## Personal Finance Big Ideas taught in this task: What Is Money

Amy went to the arcade. At the arcade, people can buy tokens to use for the games.

1. Amy paid \$5 to get some tokens. Show two different ways she could have paid using some bills and some coins.
2. Amy finished playing games. She has 4 tokens left over. Can she use these at the grocery store to buy some food? Why or why not?
3. The arcade trades tokens for 15 cents. How much money could Amy trade for her 4 tokens? Can she use these at the grocery store to buy some food? Why or why not?

## COMMENTARY

Cluster 2.MD.C indicates that students should be able to “work with time and money.” When students are studying money, it is good for them to think about what counts as money and what does not. The purpose of this task is to introduce students to the characteristics of money in a financial literacy sense as well as to solve problems involving money. Money must be:

• Stable in value – the value of money should be constant over long periods of time.
• Generally accepted – whatever is used as money must be accepted by everyone.
• Durable – it must be able to withstand the wear and tear of many people using it.
• Divisible – it must be easily divided into small parts so people can make purchases at any price.
• Portable – it must be easy to carry.

The tokens in this task cannot be used at a grocery store, so they are not generally accepted and therefore are not considered money. The bills and coins Amy uses at the arcade are divisible, as shown by having the student show how to make \$5 in two different ways.

Depending on how comfortable students are with the value of different coins, they may benefit from having play money to help them count out and think about different combinations of coins and bills that make \$5.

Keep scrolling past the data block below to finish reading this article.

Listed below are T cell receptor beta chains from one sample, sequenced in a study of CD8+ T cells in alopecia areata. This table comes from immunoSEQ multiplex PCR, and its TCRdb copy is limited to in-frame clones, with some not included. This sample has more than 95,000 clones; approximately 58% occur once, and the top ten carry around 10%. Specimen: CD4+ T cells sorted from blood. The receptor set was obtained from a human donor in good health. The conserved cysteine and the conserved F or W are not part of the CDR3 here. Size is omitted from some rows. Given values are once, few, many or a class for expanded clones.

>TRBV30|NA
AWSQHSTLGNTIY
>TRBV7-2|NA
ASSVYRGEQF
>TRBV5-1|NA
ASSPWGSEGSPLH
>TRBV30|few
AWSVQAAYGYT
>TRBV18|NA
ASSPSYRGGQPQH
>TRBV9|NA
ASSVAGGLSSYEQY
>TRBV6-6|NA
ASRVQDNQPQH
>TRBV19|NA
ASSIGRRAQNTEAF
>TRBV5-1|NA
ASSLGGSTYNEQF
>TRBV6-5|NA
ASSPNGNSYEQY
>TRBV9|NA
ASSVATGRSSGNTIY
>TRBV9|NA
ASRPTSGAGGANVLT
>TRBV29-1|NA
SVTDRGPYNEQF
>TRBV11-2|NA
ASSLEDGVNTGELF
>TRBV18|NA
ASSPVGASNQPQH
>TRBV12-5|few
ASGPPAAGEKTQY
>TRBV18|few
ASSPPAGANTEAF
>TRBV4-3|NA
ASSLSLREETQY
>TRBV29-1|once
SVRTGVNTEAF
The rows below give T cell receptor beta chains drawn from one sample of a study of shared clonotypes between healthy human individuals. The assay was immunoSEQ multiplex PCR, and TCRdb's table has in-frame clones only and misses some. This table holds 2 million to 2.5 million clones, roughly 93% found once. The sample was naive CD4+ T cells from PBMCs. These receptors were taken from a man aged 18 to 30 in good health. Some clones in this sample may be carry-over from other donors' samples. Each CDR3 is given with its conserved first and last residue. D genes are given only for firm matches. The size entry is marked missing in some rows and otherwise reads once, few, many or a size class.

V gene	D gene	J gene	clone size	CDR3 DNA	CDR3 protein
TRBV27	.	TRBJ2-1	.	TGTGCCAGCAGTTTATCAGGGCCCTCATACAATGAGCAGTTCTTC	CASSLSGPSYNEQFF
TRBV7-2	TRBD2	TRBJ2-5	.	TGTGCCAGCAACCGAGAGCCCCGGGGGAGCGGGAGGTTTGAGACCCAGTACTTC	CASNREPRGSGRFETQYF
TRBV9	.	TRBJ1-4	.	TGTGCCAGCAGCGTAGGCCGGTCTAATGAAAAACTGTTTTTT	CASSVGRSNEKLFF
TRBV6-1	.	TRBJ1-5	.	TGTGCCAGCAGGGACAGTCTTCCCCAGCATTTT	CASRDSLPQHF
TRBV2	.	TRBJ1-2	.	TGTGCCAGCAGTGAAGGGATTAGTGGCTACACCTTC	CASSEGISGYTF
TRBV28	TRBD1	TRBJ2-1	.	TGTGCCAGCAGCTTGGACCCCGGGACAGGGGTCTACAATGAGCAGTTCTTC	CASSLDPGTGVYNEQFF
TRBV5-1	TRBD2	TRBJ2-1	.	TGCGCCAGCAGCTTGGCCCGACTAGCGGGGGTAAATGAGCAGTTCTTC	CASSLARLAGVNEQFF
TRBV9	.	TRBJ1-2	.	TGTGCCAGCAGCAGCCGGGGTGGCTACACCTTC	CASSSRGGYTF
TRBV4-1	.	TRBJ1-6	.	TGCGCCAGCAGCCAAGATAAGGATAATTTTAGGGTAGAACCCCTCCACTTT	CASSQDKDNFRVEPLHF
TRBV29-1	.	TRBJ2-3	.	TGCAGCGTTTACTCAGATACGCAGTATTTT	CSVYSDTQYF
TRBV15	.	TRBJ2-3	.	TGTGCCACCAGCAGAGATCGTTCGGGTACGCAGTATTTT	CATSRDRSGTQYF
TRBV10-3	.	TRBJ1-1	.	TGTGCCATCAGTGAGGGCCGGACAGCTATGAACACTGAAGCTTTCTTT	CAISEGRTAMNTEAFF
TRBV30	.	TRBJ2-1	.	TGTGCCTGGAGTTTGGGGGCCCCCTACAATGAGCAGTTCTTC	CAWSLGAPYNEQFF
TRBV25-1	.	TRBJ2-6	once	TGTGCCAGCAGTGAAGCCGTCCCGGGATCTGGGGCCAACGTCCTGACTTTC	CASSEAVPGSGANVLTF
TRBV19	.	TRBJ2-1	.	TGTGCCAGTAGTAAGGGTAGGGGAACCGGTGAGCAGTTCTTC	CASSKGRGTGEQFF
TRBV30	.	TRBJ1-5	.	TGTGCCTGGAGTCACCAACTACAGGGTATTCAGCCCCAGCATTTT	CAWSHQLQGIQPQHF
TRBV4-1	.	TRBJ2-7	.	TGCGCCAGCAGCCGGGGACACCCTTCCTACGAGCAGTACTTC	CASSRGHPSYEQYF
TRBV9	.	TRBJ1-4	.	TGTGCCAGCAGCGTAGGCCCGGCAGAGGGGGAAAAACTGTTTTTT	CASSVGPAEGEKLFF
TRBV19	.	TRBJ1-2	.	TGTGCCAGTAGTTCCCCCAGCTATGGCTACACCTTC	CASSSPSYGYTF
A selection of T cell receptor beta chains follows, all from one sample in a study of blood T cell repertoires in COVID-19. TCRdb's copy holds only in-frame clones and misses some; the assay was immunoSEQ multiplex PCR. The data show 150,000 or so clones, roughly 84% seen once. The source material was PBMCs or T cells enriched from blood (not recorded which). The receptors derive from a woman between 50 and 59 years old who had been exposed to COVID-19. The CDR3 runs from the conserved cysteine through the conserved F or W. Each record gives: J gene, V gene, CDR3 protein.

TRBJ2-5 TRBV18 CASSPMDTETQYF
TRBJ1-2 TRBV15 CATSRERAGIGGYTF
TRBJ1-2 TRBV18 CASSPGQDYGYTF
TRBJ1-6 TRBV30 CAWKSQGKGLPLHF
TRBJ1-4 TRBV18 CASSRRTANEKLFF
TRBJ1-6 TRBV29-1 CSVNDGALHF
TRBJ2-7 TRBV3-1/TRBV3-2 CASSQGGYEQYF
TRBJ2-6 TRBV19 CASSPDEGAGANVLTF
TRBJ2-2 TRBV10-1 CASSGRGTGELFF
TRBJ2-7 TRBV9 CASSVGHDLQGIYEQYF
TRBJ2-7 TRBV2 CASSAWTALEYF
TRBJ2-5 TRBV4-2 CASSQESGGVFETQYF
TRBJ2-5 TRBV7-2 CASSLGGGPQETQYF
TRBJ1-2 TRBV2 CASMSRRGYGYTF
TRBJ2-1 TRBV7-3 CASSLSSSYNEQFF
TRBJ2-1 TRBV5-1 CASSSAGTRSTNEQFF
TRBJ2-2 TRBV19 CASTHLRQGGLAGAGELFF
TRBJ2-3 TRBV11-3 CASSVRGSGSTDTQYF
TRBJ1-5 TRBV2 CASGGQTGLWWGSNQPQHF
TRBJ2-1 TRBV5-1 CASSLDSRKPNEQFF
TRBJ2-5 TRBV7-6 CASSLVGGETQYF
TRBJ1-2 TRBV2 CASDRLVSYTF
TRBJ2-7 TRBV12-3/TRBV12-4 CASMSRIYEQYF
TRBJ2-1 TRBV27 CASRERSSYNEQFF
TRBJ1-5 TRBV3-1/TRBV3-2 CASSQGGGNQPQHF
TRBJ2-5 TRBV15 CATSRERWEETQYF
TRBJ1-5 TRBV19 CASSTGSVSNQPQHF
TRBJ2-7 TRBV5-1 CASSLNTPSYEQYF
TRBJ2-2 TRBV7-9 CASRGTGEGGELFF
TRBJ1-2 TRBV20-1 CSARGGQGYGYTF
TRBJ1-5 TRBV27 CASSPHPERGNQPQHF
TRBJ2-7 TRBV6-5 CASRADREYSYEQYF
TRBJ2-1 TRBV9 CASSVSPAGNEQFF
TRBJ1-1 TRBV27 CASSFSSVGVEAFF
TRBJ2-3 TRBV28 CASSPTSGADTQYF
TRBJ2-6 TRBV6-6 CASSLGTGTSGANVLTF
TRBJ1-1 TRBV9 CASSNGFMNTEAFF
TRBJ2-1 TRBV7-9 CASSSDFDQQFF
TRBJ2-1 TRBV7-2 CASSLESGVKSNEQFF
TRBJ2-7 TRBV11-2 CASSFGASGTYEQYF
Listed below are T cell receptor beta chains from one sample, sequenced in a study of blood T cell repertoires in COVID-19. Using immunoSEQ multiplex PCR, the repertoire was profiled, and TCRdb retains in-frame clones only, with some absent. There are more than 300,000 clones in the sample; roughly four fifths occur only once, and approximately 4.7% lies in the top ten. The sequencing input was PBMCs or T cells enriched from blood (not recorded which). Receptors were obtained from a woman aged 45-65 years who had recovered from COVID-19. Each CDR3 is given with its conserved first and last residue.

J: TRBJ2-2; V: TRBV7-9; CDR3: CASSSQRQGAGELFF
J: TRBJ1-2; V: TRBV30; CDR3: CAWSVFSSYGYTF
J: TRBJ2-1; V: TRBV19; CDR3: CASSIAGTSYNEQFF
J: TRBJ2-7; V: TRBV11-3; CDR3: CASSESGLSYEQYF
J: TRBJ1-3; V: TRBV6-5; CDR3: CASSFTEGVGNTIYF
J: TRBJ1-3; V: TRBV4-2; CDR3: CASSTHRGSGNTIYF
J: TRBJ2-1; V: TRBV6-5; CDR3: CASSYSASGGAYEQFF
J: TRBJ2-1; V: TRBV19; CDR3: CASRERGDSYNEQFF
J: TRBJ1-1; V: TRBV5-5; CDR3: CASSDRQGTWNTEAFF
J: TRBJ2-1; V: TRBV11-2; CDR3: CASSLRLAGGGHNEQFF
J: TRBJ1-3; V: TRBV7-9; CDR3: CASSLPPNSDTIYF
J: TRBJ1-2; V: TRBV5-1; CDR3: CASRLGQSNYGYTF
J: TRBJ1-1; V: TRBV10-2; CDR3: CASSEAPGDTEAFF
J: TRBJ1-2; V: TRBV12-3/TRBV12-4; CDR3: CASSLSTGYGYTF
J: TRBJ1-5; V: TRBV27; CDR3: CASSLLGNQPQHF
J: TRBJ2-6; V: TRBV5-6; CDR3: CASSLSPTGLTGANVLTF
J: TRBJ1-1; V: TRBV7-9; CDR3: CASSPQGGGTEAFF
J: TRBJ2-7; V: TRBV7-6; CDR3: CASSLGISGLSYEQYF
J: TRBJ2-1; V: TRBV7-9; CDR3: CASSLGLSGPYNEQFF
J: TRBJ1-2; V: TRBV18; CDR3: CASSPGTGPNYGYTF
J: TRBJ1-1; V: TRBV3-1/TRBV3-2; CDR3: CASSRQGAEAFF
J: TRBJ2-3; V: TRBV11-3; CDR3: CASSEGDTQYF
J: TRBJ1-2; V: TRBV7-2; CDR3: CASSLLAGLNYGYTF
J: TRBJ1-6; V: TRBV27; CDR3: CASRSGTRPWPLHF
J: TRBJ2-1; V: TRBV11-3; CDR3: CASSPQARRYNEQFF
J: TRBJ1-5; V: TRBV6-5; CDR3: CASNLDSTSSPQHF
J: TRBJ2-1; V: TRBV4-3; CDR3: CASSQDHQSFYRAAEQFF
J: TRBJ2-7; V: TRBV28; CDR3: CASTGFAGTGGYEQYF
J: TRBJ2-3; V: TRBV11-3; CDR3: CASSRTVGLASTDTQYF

This task is part of a set collaboratively developed by Money as You Learn, an initiative inspired by recommendations of the President’s Advisory Council on Financial Capability, and Illustrative Mathematics. Integrating essential financial literacy concepts into the teaching of the Common Core State Standards can strengthen teaching of the Common Core and expose students to knowledge and skills they need to become financially capable young adults. A mapping of essential personal finance concepts and skills against the Common Core State Standards as well as additional tasks and texts will be available at www.moneyasyoulearn.org. This task and additional personal finance-related mathematics tasks are available at www.illustrativemathematics.org and are tagged “financial literacy.”

## SOLUTION

1. Here is one solution:

4 dollars and 4 quarters will work:

25¢ +25¢ + 25¢ + 25¢ = 100¢
100¢ = \$1
\$4 + \$1 = \$5

Here is another:

2 dollars, 8 quarters, 5 dimes, 9 nickels, 5 pennies

4 quarters makes one dollar, so 8 quarters makes 2 dollars.

5 dimes is 5 tens: 10¢ +10¢ + 10¢ + 10¢ + 10¢ = 50¢

9 nickels is 9 fives: 5¢ +5¢ +5¢ +5¢ +5¢ +5¢ +5¢ +5¢ +5¢ = 45¢

5 pennies is 5¢

45¢ + 5¢ = 50¢

50¢ + 50¢ = 100¢ = \$1

\$2 + \$2 + \$1 = \$5

2. Amy cannot use the leftover tokens at the grocery store because they will not accept them.
3. If Amy has 4 leftover tokens, she could exchange them for 60¢.

15¢ + 15¢ + 15¢ + 15¢= 60¢

In principle, Amy could use this money to buy something at the grocery store because grocery stores accept money. Of course, \$0.60 won’t buy much at the store these days.